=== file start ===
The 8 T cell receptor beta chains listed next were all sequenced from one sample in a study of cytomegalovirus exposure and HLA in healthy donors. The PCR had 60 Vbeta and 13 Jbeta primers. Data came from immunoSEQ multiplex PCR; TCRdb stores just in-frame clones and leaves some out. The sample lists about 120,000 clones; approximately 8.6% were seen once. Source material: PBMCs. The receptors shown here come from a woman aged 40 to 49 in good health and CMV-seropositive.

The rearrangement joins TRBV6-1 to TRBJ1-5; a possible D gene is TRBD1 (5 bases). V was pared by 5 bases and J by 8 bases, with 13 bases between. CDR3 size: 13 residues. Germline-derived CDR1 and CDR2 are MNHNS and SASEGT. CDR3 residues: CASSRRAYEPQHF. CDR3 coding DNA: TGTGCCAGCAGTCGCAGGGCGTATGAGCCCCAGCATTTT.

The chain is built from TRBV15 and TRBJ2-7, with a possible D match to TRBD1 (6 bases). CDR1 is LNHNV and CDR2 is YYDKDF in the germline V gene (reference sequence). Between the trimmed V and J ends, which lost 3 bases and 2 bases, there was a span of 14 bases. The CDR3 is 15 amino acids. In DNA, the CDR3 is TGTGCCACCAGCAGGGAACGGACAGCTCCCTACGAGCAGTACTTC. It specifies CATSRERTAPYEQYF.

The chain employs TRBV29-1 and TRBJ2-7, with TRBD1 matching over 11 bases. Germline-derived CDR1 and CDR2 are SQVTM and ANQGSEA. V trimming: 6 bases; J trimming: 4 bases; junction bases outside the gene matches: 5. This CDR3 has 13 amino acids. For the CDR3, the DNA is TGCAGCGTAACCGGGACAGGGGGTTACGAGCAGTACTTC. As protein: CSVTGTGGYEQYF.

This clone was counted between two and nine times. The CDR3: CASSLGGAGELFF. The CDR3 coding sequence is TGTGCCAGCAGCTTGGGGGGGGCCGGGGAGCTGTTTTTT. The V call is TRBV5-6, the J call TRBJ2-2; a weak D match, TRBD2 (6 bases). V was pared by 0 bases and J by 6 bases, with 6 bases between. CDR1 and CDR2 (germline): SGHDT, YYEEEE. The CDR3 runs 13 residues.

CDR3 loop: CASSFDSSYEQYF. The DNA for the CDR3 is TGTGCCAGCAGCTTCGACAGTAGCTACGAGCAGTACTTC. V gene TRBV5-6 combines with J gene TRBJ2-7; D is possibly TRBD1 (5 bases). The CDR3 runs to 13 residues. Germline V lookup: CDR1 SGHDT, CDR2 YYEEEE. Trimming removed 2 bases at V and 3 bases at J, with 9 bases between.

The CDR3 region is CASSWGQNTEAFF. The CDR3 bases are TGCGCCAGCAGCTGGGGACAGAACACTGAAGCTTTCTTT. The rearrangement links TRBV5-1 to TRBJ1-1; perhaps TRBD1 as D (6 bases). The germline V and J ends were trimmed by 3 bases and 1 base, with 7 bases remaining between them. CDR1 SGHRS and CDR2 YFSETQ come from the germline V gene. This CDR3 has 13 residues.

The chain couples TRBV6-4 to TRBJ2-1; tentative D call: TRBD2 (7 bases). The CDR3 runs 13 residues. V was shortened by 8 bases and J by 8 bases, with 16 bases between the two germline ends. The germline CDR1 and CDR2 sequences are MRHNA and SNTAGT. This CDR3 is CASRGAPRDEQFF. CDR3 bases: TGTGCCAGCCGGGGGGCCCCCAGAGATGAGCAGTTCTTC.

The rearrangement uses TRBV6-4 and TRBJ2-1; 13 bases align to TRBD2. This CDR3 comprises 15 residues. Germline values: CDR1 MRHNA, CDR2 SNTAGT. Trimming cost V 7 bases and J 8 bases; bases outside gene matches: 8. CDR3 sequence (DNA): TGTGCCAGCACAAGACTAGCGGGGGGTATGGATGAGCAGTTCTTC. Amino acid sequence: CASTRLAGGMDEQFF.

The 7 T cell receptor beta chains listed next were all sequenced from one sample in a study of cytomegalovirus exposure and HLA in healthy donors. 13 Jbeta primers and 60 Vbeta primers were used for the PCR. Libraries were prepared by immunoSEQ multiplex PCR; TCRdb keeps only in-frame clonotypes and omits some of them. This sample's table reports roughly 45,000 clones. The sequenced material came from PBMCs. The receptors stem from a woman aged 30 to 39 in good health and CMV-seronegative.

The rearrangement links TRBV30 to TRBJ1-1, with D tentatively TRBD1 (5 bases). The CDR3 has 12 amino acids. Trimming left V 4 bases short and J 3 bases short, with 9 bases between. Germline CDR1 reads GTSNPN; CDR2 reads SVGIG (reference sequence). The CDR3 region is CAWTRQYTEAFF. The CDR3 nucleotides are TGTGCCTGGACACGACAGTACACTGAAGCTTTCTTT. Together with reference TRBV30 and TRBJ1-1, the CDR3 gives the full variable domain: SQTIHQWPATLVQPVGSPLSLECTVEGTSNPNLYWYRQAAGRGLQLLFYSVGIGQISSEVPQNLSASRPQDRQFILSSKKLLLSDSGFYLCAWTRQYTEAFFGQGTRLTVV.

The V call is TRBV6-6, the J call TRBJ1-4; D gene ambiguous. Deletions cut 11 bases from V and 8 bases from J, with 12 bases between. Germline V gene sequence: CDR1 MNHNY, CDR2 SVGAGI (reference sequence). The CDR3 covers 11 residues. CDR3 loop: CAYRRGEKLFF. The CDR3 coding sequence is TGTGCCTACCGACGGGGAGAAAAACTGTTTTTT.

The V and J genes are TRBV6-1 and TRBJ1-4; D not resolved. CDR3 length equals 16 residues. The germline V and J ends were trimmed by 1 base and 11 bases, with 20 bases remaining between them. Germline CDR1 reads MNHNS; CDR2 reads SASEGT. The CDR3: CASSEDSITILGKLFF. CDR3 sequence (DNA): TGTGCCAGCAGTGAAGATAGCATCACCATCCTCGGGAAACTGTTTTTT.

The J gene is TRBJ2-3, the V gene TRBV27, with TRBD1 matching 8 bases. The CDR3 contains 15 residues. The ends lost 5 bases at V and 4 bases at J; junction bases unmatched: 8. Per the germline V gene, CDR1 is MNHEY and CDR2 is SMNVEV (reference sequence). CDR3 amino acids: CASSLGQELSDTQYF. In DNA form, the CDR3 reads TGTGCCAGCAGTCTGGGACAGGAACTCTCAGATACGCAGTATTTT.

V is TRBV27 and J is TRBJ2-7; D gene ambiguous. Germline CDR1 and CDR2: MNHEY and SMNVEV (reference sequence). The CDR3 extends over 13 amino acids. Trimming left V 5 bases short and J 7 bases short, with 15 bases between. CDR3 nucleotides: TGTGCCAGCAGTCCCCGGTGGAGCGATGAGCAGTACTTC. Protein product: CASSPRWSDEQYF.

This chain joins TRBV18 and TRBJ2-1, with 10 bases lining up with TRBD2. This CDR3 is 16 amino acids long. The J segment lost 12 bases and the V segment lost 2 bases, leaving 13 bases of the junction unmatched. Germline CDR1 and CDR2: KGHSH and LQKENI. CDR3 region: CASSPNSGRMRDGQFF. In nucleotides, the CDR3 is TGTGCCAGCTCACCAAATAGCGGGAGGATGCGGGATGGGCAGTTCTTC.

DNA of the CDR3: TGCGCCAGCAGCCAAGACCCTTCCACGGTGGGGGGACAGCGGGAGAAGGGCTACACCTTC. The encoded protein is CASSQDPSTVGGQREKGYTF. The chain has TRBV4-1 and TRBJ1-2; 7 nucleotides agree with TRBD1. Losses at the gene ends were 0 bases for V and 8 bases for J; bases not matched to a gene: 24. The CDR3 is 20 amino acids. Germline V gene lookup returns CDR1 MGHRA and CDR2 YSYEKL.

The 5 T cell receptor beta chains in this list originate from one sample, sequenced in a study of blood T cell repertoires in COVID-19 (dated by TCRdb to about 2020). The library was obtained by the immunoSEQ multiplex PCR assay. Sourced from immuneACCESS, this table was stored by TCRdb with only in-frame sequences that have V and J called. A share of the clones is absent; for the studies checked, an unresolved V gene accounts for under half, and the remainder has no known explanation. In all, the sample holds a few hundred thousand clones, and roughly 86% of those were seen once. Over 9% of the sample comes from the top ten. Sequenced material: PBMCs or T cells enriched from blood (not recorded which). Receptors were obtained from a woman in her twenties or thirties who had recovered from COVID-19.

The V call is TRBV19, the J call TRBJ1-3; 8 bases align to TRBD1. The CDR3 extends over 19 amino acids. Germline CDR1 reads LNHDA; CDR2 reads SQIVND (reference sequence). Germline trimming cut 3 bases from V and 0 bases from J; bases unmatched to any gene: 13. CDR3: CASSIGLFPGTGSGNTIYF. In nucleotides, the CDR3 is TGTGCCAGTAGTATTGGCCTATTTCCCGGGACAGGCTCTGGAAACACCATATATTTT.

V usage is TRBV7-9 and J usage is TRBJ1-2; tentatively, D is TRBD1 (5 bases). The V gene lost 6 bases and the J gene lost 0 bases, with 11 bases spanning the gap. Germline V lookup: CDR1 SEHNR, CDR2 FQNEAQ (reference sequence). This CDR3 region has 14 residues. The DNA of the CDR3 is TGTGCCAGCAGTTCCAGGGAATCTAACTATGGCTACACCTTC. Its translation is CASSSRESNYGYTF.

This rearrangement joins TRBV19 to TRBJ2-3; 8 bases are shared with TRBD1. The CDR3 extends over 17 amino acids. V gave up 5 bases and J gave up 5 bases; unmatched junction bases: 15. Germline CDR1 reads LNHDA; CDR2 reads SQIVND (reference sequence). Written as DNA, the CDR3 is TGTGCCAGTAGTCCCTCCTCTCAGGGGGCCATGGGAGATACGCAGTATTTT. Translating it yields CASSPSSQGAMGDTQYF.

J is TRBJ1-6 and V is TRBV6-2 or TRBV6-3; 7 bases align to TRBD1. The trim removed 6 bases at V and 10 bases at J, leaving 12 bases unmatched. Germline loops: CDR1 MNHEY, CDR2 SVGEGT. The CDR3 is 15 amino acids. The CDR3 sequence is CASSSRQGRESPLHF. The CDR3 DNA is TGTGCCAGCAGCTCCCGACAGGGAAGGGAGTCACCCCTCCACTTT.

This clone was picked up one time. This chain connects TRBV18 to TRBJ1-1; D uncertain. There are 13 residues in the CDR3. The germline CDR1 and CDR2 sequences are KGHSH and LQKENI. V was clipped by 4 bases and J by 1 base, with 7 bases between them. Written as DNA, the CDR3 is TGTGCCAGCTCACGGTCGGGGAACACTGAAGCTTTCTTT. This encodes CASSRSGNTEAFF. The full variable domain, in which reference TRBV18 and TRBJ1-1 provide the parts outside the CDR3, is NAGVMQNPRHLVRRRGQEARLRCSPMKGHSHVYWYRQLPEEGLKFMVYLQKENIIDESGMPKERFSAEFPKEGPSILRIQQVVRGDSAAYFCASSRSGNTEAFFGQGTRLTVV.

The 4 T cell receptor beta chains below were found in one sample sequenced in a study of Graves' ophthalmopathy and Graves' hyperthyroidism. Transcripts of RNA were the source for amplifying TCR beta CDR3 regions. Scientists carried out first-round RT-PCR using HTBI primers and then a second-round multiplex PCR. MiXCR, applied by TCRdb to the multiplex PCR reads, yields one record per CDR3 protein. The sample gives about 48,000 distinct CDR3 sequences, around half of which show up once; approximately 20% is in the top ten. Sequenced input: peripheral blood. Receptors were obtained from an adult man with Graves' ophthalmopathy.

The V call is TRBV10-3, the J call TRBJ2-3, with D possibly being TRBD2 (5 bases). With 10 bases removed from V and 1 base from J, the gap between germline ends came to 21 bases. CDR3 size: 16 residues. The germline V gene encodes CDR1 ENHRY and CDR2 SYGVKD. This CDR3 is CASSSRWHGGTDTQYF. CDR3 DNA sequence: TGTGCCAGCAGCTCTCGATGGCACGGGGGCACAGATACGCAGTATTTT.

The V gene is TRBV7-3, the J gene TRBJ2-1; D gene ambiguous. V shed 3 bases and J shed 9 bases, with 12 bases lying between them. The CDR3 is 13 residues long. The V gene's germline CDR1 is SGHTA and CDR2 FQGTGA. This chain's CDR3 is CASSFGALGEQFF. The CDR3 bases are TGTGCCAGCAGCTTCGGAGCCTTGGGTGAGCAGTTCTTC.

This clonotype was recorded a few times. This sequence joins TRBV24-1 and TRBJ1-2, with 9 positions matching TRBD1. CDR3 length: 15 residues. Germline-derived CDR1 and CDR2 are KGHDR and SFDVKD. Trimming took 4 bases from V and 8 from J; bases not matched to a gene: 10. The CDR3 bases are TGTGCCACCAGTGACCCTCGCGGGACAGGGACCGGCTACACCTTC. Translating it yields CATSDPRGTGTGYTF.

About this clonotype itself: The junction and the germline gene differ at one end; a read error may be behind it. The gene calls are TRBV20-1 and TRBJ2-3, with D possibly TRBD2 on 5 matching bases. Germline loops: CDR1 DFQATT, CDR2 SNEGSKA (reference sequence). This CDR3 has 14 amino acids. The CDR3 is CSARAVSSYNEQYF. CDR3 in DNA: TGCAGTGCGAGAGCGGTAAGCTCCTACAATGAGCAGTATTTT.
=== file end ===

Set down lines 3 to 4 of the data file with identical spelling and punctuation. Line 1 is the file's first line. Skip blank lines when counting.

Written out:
The chain is built from TRBV15 and TRBJ2-7, with a possible D match to TRBD1 (6 bases). CDR1 is LNHNV and CDR2 is YYDKDF in the germline V gene (reference sequence). Between the trimmed V and J ends, which lost 3 bases and 2 bases, there was a span of 14 bases. The CDR3 is 15 amino acids. In DNA, the CDR3 is TGTGCCACCAGCAGGGAACGGACAGCTCCCTACGAGCAGTACTTC. It specifies CATSRERTAPYEQYF.

The chain employs TRBV29-1 and TRBJ2-7, with TRBD1 matching over 11 bases. Germline-derived CDR1 and CDR2 are SQVTM and ANQGSEA. V trimming: 6 bases; J trimming: 4 bases; junction bases outside the gene matches: 5. This CDR3 has 13 amino acids. For the CDR3, the DNA is TGCAGCGTAACCGGGACAGGGGGTTACGAGCAGTACTTC. As protein: CSVTGTGGYEQYF.